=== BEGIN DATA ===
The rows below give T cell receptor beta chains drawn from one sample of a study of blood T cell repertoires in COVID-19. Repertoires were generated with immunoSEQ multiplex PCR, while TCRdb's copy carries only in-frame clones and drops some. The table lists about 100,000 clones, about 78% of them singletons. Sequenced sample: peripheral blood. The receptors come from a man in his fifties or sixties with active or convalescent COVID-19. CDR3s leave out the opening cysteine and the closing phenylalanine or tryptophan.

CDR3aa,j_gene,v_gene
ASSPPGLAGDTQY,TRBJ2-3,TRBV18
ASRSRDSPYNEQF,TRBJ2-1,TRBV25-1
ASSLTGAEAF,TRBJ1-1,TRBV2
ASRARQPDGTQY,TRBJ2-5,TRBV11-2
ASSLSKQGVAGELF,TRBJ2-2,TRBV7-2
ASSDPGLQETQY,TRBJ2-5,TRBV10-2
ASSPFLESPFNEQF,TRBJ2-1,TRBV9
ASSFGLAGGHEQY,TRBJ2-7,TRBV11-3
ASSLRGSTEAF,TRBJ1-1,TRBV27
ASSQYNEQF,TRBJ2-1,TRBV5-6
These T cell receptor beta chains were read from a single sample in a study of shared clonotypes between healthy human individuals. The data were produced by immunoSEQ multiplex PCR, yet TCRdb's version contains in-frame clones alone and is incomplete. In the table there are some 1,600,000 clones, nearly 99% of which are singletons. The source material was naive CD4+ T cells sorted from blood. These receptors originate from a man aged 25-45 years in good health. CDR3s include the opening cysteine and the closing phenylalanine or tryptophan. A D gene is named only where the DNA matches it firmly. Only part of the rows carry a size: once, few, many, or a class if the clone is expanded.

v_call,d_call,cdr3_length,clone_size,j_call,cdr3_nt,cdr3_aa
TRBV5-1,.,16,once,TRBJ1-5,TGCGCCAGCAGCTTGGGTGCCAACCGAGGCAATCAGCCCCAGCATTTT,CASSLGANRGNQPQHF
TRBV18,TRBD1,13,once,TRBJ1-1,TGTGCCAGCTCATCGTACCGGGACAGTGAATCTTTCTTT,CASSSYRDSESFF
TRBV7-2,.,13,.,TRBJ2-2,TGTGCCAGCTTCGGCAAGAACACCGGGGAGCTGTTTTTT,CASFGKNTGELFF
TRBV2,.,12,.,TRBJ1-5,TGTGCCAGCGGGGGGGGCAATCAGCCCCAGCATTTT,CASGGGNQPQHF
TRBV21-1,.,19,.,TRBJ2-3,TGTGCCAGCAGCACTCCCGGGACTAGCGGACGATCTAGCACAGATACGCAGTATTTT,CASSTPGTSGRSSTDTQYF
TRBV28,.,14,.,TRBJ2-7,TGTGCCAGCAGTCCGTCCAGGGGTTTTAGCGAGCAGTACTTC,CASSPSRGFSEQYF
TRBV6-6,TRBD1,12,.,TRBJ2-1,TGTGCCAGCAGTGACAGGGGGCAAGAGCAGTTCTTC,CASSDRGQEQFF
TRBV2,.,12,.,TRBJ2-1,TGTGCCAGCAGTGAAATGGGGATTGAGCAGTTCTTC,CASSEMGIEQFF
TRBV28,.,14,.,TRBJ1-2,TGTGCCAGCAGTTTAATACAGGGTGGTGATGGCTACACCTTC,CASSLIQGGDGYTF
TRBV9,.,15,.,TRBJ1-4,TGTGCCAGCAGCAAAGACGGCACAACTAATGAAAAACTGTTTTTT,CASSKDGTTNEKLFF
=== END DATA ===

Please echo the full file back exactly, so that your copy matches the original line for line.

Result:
The rows below give T cell receptor beta chains drawn from one sample of a study of blood T cell repertoires in COVID-19. Repertoires were generated with immunoSEQ multiplex PCR, while TCRdb's copy carries only in-frame clones and drops some. The table lists about 100,000 clones, about 78% of them singletons. Sequenced sample: peripheral blood. The receptors come from a man in his fifties or sixties with active or convalescent COVID-19. CDR3s leave out the opening cysteine and the closing phenylalanine or tryptophan.

CDR3aa,j_gene,v_gene
ASSPPGLAGDTQY,TRBJ2-3,TRBV18
ASRSRDSPYNEQF,TRBJ2-1,TRBV25-1
ASSLTGAEAF,TRBJ1-1,TRBV2
ASRARQPDGTQY,TRBJ2-5,TRBV11-2
ASSLSKQGVAGELF,TRBJ2-2,TRBV7-2
ASSDPGLQETQY,TRBJ2-5,TRBV10-2
ASSPFLESPFNEQF,TRBJ2-1,TRBV9
ASSFGLAGGHEQY,TRBJ2-7,TRBV11-3
ASSLRGSTEAF,TRBJ1-1,TRBV27
ASSQYNEQF,TRBJ2-1,TRBV5-6
These T cell receptor beta chains were read from a single sample in a study of shared clonotypes between healthy human individuals. The data were produced by immunoSEQ multiplex PCR, yet TCRdb's version contains in-frame clones alone and is incomplete. In the table there are some 1,600,000 clones, nearly 99% of which are singletons. The source material was naive CD4+ T cells sorted from blood. These receptors originate from a man aged 25-45 years in good health. CDR3s include the opening cysteine and the closing phenylalanine or tryptophan. A D gene is named only where the DNA matches it firmly. Only part of the rows carry a size: once, few, many, or a class if the clone is expanded.

v_call,d_call,cdr3_length,clone_size,j_call,cdr3_nt,cdr3_aa
TRBV5-1,.,16,once,TRBJ1-5,TGCGCCAGCAGCTTGGGTGCCAACCGAGGCAATCAGCCCCAGCATTTT,CASSLGANRGNQPQHF
TRBV18,TRBD1,13,once,TRBJ1-1,TGTGCCAGCTCATCGTACCGGGACAGTGAATCTTTCTTT,CASSSYRDSESFF
TRBV7-2,.,13,.,TRBJ2-2,TGTGCCAGCTTCGGCAAGAACACCGGGGAGCTGTTTTTT,CASFGKNTGELFF
TRBV2,.,12,.,TRBJ1-5,TGTGCCAGCGGGGGGGGCAATCAGCCCCAGCATTTT,CASGGGNQPQHF
TRBV21-1,.,19,.,TRBJ2-3,TGTGCCAGCAGCACTCCCGGGACTAGCGGACGATCTAGCACAGATACGCAGTATTTT,CASSTPGTSGRSSTDTQYF
TRBV28,.,14,.,TRBJ2-7,TGTGCCAGCAGTCCGTCCAGGGGTTTTAGCGAGCAGTACTTC,CASSPSRGFSEQYF
TRBV6-6,TRBD1,12,.,TRBJ2-1,TGTGCCAGCAGTGACAGGGGGCAAGAGCAGTTCTTC,CASSDRGQEQFF
TRBV2,.,12,.,TRBJ2-1,TGTGCCAGCAGTGAAATGGGGATTGAGCAGTTCTTC,CASSEMGIEQFF
TRBV28,.,14,.,TRBJ1-2,TGTGCCAGCAGTTTAATACAGGGTGGTGATGGCTACACCTTC,CASSLIQGGDGYTF
TRBV9,.,15,.,TRBJ1-4,TGTGCCAGCAGCAAAGACGGCACAACTAATGAAAAACTGTTTTTT,CASSKDGTTNEKLFF